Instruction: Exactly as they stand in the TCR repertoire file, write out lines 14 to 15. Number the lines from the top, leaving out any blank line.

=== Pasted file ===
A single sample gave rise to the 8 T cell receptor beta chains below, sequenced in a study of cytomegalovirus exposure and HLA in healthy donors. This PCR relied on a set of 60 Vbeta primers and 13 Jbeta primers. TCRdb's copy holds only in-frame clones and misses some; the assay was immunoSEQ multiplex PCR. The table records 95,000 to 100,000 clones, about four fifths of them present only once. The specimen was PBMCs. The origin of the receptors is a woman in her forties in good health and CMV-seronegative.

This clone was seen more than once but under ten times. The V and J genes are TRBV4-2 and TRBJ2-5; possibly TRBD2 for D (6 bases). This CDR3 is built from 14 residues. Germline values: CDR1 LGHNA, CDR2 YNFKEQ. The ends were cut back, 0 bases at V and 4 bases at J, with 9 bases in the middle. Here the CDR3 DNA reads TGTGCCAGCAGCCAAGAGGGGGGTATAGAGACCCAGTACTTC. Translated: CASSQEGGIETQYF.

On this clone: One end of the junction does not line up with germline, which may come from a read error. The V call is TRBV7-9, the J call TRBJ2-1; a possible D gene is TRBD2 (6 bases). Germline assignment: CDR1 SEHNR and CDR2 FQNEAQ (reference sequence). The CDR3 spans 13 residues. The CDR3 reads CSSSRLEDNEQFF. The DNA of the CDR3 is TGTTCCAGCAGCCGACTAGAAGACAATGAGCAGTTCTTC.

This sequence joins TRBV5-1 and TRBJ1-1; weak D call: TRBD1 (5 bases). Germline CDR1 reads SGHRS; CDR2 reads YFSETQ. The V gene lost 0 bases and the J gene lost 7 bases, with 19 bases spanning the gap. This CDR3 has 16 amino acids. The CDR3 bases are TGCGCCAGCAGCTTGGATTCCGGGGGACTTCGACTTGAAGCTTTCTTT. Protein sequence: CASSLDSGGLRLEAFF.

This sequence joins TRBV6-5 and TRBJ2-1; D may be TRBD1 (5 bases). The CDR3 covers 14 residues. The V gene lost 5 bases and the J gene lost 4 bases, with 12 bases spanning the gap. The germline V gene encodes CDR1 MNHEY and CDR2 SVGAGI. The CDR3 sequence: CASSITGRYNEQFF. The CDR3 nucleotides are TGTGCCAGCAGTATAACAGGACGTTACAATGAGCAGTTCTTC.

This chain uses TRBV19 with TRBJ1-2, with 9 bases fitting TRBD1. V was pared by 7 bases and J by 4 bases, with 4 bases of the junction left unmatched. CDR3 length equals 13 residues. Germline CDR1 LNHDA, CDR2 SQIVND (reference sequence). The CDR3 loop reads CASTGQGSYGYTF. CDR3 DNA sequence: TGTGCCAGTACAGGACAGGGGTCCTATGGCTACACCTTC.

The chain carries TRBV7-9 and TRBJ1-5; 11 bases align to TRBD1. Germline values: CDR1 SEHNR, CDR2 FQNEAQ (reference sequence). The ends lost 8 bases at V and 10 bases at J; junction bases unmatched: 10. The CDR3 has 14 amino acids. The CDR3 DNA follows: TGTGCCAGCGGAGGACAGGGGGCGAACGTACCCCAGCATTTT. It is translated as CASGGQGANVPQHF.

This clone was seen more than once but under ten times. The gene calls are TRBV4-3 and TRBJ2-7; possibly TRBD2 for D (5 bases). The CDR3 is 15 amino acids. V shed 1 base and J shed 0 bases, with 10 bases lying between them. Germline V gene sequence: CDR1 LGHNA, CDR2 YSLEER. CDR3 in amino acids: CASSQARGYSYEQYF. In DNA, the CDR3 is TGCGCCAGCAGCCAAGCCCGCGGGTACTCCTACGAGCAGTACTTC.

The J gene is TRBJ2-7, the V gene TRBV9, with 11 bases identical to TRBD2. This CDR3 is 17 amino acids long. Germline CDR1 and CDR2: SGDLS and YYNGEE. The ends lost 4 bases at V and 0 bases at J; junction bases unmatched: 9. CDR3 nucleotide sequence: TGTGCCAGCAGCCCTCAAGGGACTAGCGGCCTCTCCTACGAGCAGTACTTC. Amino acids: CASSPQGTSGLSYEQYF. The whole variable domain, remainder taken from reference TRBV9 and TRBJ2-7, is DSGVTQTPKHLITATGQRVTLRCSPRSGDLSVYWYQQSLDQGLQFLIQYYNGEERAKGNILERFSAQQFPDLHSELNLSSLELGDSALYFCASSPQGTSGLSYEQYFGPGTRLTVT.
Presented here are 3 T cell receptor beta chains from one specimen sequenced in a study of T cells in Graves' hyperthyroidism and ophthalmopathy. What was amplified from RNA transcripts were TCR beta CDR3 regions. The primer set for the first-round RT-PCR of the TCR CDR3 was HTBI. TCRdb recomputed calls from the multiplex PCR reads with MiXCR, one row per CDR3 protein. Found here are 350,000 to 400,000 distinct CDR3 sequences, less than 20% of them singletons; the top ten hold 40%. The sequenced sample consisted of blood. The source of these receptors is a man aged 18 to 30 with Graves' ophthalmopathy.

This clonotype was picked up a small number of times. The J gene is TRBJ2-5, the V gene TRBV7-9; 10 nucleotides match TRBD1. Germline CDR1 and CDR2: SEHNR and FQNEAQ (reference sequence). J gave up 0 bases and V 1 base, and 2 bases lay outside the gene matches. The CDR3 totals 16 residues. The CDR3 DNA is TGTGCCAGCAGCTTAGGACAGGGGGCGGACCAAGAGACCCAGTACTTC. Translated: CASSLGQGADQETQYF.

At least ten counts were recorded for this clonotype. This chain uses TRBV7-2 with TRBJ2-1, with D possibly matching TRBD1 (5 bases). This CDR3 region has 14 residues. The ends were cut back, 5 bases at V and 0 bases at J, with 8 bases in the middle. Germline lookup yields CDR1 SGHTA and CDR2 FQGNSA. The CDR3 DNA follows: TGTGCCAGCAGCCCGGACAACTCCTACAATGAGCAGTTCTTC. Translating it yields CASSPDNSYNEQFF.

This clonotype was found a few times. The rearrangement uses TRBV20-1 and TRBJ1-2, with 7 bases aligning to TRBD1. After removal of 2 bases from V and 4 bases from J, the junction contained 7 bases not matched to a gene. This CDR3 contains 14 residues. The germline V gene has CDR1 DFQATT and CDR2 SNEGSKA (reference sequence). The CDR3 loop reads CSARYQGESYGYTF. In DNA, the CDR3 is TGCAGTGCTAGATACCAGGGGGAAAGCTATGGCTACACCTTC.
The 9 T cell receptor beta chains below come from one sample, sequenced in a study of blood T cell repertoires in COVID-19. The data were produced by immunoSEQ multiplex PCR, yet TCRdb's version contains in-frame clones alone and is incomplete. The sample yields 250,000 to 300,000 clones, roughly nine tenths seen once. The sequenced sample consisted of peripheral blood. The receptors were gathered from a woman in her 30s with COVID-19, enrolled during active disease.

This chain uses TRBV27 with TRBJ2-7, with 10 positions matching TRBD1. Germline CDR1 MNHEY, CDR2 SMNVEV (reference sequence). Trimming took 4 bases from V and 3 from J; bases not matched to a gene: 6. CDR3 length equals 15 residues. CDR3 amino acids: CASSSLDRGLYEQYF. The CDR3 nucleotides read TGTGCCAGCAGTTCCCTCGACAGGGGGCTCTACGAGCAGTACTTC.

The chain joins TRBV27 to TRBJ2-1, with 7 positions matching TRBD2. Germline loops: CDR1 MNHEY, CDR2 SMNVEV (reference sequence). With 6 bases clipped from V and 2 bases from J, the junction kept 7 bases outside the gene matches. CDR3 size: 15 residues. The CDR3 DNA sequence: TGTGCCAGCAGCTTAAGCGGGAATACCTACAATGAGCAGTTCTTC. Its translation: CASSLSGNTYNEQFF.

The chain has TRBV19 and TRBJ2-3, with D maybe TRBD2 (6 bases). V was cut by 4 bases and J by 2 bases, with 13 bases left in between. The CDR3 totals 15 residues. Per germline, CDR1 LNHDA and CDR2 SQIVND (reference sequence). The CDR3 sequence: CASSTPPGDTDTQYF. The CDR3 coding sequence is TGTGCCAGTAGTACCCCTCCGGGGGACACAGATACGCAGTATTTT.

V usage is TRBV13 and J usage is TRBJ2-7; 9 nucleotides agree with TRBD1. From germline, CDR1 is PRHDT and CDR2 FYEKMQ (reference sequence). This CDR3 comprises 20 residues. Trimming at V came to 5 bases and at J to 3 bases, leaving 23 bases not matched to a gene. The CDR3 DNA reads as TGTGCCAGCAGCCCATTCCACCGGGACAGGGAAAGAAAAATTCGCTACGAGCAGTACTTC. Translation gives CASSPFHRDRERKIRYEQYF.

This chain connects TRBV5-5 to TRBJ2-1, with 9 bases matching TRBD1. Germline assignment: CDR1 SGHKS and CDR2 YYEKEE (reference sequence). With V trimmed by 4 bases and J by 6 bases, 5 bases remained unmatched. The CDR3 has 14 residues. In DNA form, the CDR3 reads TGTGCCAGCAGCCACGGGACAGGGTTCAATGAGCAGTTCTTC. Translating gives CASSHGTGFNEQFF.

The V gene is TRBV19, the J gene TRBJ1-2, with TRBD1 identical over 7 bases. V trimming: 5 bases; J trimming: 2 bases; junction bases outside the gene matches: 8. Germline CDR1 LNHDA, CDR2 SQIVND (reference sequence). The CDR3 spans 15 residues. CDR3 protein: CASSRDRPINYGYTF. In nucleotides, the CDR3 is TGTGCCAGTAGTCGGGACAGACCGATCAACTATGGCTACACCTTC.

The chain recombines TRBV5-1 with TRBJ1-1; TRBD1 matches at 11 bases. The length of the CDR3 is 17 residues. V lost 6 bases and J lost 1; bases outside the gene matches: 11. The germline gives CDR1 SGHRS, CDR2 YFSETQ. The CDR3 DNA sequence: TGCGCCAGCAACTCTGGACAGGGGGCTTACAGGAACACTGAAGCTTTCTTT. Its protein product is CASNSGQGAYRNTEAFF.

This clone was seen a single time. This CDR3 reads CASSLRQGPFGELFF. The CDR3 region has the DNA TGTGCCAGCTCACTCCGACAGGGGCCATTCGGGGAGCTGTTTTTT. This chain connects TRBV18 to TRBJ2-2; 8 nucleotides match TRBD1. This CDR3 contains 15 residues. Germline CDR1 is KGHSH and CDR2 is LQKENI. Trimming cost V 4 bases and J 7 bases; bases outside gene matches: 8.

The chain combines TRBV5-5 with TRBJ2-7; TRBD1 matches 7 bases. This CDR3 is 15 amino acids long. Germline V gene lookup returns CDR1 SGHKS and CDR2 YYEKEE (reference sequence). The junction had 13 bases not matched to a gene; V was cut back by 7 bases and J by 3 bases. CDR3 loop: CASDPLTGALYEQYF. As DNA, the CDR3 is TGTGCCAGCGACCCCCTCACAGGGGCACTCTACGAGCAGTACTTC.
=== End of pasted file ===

The 9 T cell receptor beta chains below come from one sample, sequenced in a study of blood T cell repertoires in COVID-19. The data were produced by immunoSEQ multiplex PCR, yet TCRdb's version contains in-frame clones alone and is incomplete. The sample yields 250,000 to 300,000 clones, roughly nine tenths seen once. The sequenced sample consisted of peripheral blood. The receptors were gathered from a woman in her 30s with COVID-19, enrolled during active disease.

This chain uses TRBV27 with TRBJ2-7, with 10 positions matching TRBD1. Germline CDR1 MNHEY, CDR2 SMNVEV (reference sequence). Trimming took 4 bases from V and 3 from J; bases not matched to a gene: 6. CDR3 length equals 15 residues. CDR3 amino acids: CASSSLDRGLYEQYF. The CDR3 nucleotides read TGTGCCAGCAGTTCCCTCGACAGGGGGCTCTACGAGCAGTACTTC.